We are studying the role of chemokines and their receptors in the pathogenesis of HIV encephalitis, a major CNS complication of AIDS. Chemokines and their receptors maintain opposing roles in HIV infection; certain C-C chemokines compete with virus for binding to their receptors, a protective mechanism, where as chemokine receptors play a permissive role in HIV infection by functioning as coreceptors for entry of the virus into the cell. This study analyzes in vitro regulation of chemokines and their receptors in response to chemokines in major cells of HIV encephalitis: human microglia, astrocytes, and peripheral blood monocytes. Chemokine treatment of any of these cells with MIP-1α, MIP-1β, or MCP-1 results in induction of these chemokines in a dose and time dependent manner as measured by RNase protection assay(RPA) and ELISA. C-C chemokine receptors were also analyzed by RPA demonstrating that astrocytes have no detectable levels of these receptors despite their ability to respond to chemokines suggesting that there are as yet unidentified receptor(s). Both microglia and PBMs constitutively express several C-C receptors and respond to chemokines by regulating their receptor expression. Brain sections of AIDS cases, encephalitogenic, nonencephalitogenic, and aged matched normals were analyzed by immunohistochemistry for expression of chemokines. MIP-1α, MIP-1β, and MCP-1 are expressed by glial elements as well as monocytic cells in encephalitogenic brains. There was minimal staining of all chemokines in nonencephalitogenic brains and controls. An understanding of how chemokines and their receptors are regulated in the CNS is critical for determining treatment strategies for HIV encephalitis.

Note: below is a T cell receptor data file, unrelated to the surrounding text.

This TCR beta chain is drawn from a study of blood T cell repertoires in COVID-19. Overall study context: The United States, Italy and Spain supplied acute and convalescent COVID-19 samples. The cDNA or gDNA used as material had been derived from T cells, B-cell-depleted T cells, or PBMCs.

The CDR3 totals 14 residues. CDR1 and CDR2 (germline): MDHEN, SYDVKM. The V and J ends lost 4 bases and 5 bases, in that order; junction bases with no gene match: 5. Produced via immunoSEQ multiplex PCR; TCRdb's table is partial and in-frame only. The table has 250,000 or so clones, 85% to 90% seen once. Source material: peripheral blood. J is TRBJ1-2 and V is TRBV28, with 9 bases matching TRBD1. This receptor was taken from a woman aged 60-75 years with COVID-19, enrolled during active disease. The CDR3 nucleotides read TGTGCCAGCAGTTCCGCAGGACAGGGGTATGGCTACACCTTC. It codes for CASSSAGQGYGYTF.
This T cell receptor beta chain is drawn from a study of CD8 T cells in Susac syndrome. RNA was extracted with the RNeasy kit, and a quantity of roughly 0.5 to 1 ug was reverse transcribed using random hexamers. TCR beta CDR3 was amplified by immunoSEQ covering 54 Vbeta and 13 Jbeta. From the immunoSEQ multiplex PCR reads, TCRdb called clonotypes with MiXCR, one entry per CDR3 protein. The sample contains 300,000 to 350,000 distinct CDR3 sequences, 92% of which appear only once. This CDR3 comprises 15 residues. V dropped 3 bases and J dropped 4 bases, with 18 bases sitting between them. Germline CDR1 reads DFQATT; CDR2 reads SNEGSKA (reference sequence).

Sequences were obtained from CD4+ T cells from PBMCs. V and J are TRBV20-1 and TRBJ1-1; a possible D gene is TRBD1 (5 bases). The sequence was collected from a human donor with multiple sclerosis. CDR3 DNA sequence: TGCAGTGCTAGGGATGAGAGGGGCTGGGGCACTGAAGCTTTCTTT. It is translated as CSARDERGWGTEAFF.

|Original language||English (US)|
|State||Published - Mar 20 1998|
ASJC Scopus subject areas
- Molecular Biology